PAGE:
August 2, 2021

SXSW announces lineup for March film festival

Virtual event will launch seven films in two-hour increments, organizers say

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The South by Southwest Film Festival announced its lineup for the its virtual online event on Wednesday, set for March 16 through 20.

The festival will launch seven films at a time in two-hour increments from 10 a.m. to 8 pm CT, with most of the films launching during the first three days of the event (Tuesday through Thursday), starting with the films with global access and no audience capacity limits, according to a press release.

Once a film is available, it remains available on-demand until it hits its audience capacity or the event ends. Many films do not have a capacity limit and will be available for the duration of the event. While SXSW is a global event, certain films will be restricted to access in the United States due to rights and/or filmmaker or distributor discretion.

“It’s been a year unlike any we’ve experienced, first marked by the cancellation of SXSW 2020,” said festival director Janet Pierson. “SXSW Online will bring attendees a multifaceted event that speaks to so many areas of creativity in one five-day experience that everyone can access on their laptops, phones and TVs. While we won’t have the wonderful in-person SXSW that we know and love, we can gather together to be inspired by the work.”

The Narrative Feature Competition includes: “Here Before” directed by Stacey Gregg; “I’m Fine (Thanks For Asking)” directed by Kelley Kali, Angelique Molina; “Islands” directed by Martin Edralin; “Our Father” directed by Bradley Grant Smith; “Potato Dreams of America” directed by Wes Hurley; “The End Of Us” directed by Henry Loevner, Steven Kanter; “The Fallout” directed by Megan Park; and “Women is Losers” directed by Lissette Feliciano.



The Documentary Feature Competition includes: “Introducing, Selma Blair” directed by Rachel Fleit; “Kid Candidate” directed by Jasmine Stodel; “Lily Topples The World” directed by Jeremy Workman; “Not Going Quietly” directed by Nicholas Bruckman; “The Oxy Kingpins’ directed by Brendan FitzGerald; “The Return: Life After ISIS” directed by Alba Sotorra Clua; “Subjects of Desire” directed by Jennifer Holness; and “United States vs. Reality Winner” directed by Sonia Kennebeck.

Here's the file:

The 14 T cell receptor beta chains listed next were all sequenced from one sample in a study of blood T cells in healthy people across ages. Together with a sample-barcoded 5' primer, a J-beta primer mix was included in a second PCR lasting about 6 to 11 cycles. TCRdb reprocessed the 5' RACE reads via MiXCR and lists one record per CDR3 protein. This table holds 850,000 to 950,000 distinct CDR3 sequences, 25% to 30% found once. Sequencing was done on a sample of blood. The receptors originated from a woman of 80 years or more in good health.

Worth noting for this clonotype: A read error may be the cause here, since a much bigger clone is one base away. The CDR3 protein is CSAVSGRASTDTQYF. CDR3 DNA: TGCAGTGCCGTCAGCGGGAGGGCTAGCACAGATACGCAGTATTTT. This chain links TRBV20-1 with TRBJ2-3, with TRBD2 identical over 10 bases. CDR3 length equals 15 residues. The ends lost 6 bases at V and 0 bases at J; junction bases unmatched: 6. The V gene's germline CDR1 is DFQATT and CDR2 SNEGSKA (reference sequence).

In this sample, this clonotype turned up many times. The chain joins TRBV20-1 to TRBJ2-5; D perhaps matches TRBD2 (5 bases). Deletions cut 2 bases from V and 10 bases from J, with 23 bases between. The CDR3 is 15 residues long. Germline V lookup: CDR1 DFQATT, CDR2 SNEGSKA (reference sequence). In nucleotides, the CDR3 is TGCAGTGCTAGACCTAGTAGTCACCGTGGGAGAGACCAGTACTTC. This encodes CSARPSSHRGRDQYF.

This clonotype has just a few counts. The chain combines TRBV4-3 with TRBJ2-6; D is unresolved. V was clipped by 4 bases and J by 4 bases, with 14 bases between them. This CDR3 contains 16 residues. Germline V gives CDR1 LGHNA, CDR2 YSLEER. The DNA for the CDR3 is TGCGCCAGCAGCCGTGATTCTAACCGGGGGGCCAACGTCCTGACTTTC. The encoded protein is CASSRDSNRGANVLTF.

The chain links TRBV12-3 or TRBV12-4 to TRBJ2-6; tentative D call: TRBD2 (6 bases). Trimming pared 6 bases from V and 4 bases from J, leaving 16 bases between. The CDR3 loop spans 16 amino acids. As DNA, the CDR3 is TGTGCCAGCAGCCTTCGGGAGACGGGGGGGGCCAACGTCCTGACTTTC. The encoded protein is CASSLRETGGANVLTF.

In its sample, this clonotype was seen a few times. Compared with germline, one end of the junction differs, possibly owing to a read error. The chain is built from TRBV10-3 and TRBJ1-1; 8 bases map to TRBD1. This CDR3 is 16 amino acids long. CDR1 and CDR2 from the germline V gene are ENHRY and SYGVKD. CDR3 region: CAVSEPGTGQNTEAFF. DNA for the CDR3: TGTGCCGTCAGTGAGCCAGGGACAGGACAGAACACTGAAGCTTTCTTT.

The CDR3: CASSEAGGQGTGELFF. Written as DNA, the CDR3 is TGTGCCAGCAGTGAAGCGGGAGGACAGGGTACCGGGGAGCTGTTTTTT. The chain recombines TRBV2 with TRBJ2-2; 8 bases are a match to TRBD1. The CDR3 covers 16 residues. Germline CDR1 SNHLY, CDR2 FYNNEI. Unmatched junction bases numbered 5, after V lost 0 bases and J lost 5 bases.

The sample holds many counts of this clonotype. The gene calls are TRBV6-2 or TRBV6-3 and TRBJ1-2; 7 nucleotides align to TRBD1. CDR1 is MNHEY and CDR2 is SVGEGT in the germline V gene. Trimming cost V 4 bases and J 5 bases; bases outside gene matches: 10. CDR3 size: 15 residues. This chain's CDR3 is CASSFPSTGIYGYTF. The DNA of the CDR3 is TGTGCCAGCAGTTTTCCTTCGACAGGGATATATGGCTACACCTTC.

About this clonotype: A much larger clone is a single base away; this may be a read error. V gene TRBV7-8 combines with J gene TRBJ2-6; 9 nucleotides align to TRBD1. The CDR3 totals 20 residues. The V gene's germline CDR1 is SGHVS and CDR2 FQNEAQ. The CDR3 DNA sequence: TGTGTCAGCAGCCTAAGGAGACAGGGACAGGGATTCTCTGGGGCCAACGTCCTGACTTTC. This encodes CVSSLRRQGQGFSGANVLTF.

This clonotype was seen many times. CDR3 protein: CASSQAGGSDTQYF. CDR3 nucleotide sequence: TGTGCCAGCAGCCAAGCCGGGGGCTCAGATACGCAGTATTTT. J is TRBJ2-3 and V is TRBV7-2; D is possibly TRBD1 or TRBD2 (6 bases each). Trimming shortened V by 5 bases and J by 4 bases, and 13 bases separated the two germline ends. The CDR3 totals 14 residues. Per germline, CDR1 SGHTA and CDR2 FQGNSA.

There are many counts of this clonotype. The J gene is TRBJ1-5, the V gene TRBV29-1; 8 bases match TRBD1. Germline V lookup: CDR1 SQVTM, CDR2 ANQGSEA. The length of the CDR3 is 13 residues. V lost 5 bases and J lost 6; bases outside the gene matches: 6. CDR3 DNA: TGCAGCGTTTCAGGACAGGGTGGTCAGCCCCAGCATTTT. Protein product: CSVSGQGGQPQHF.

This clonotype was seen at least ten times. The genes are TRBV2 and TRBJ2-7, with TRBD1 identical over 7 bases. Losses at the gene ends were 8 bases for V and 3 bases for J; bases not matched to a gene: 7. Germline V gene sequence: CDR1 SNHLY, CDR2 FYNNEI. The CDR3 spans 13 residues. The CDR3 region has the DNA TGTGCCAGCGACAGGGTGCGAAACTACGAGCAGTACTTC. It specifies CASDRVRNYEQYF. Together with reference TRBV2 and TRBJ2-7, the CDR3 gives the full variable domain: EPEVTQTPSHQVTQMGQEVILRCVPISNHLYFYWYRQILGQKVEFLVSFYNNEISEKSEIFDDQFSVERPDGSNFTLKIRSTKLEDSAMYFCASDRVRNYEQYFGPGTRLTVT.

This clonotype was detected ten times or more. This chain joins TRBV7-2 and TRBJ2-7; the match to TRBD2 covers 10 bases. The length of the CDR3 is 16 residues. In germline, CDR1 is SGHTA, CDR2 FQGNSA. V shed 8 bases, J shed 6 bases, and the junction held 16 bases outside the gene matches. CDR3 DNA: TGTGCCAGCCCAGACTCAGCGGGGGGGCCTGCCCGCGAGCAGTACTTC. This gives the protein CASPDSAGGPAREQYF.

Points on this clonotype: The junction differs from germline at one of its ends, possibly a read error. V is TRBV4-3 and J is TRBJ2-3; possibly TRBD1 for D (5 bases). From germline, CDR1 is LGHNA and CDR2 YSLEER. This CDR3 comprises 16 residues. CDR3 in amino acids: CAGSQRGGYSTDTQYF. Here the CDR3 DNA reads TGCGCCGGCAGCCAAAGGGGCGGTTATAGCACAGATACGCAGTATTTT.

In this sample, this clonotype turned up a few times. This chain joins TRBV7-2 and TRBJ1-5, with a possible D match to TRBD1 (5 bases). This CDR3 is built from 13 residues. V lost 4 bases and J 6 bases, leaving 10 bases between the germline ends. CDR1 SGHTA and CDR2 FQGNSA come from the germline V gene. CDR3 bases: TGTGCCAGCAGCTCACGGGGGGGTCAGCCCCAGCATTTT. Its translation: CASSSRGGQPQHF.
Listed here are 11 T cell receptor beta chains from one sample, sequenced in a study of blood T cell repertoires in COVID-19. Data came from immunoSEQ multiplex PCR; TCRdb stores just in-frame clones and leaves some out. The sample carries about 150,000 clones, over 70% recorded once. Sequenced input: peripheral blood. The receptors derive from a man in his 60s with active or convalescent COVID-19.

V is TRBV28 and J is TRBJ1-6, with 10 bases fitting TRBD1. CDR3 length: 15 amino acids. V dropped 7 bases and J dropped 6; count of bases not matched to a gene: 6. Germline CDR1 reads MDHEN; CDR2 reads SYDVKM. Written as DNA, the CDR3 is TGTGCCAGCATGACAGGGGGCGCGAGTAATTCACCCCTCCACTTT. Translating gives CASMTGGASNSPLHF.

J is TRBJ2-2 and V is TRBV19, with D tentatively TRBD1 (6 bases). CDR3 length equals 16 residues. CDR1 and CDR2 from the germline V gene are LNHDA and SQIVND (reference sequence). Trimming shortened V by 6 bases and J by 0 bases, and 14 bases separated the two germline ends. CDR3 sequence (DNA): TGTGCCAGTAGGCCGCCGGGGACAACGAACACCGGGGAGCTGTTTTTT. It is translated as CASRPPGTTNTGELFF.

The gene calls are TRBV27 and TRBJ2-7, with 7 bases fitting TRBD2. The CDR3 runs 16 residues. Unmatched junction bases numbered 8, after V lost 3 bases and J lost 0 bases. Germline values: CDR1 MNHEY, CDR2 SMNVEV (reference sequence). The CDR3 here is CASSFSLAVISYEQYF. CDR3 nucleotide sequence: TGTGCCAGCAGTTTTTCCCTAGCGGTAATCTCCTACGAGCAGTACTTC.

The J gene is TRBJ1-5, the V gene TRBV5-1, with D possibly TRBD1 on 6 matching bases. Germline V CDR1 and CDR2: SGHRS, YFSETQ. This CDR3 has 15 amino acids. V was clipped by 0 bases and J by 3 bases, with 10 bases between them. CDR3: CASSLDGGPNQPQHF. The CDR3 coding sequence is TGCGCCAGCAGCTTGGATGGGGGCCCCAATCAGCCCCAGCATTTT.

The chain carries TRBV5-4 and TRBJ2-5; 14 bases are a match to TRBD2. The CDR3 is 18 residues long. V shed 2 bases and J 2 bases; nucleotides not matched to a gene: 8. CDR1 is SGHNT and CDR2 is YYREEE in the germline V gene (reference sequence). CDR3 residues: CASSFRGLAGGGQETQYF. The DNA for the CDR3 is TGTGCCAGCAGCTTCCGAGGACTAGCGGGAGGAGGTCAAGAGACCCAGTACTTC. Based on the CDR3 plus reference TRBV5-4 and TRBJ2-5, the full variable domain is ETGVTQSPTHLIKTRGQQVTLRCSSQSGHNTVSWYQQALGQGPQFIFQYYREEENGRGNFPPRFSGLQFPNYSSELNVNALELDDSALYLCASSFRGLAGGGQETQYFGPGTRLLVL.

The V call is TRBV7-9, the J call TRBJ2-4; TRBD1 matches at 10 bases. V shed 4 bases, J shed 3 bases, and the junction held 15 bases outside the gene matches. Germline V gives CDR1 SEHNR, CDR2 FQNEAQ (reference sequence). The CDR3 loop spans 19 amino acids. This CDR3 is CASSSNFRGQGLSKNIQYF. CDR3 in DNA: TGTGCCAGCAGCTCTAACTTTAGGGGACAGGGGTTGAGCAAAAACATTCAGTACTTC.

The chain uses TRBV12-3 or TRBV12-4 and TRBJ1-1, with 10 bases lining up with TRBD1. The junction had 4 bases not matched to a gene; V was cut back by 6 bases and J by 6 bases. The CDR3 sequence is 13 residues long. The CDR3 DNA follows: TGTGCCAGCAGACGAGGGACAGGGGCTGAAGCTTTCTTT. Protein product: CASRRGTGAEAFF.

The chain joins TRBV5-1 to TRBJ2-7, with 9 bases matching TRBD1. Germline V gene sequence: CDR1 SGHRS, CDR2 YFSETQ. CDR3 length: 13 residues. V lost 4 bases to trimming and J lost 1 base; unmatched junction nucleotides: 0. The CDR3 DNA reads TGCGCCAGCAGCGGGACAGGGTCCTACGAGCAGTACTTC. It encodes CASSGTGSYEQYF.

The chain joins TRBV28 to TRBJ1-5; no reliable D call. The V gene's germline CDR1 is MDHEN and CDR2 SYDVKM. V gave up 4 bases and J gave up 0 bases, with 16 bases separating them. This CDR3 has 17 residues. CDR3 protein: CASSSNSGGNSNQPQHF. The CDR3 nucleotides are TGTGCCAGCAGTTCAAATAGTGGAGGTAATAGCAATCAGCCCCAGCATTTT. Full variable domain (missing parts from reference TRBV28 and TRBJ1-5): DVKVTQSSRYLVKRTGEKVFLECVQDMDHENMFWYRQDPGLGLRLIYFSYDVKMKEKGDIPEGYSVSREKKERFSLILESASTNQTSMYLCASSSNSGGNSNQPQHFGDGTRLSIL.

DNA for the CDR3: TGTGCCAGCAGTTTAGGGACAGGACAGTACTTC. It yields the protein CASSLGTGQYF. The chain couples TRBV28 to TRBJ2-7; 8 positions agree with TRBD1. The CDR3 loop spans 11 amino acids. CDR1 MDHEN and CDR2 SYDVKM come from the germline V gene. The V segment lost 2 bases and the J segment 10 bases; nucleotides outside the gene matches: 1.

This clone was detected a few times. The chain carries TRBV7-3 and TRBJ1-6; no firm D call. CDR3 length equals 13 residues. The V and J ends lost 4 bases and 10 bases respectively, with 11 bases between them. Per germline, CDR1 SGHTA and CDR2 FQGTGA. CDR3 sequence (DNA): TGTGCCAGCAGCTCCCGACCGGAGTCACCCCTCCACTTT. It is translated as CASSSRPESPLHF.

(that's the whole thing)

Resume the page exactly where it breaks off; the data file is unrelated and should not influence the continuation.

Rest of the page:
Headliners include: “Demi Lovato: Dancing with the Devil” directed by Michael D. Ratner; “Alone Together,” directed by Bradley Bell, Pablo Jones-Soler; “Tom Petty, Somewhere You Feel Free” directed by Mary Wharton.

Narrative Spotlight includes: “The Drover’s Wife: The Legend of Molly Johnson” directed by Leah Purcell; “The Fabulous Filipino Brothers” directed by Dante Basco; “Language Lessons” directed by Natalie Morales; “Ludi” directed by Edson Jean; “Paul Dood’s Deadly Lunch Break” directed by Nick Gillespie; “Recovery” directed by Mallory Everton, Stephen Meek; “See You Then” directed by Mari Walker; “Swan Song” directed by Todd Stephens.

Documentary Spotlight includes: “Allen On Stage” directed by Danielle Kummer, Lucy Harvey; “Fruits of Labor” directed by Emily Cohen Ibanez; “The Hunt for Planet B” directed by Nathaniel Kahn; “Hysterical” directed by Andrea Nevins; “The Lost Sons” directed by Ursula Macfarlane; “Man” directed by Benji Bergmann, Jono Bergmann; “Spring Valley” directed by Garrett Zevgetis; “WeWork: Or the Making and Breaking of a $47 Billion Unicorn” directed by Jed Rothstein; “When Claude Got Shot” directed by Brad Lichtenstein; “Who We Are: A Chronicle of Racism in America” directed by Emily Kunstler.

Festival Favorites include: “Dear Mr. Brody” directed by Keith Maitland; “How It Ends” directed by Daryl. Wein, Zoe Lister-Jones; “In the Same Breath” directed by Nanfu Wang; “Ma Belle, My Beauty” directed by Marion Hill; “R#J” directed by Carey Williams; “Violation” directed by Madeleine Sims-Fewer, Dusty Mancinelli.

For more screenings, including Midnighters, Visions, 24 Beats Per Second, Global, Episodic Premieres and other categories, including shorts, panels and events, visit sxsw.com/festivals/film/


Charles Ealy
Charles Ealy is a former movies editor for The Dallas Morning News and Austin American-Statesman.

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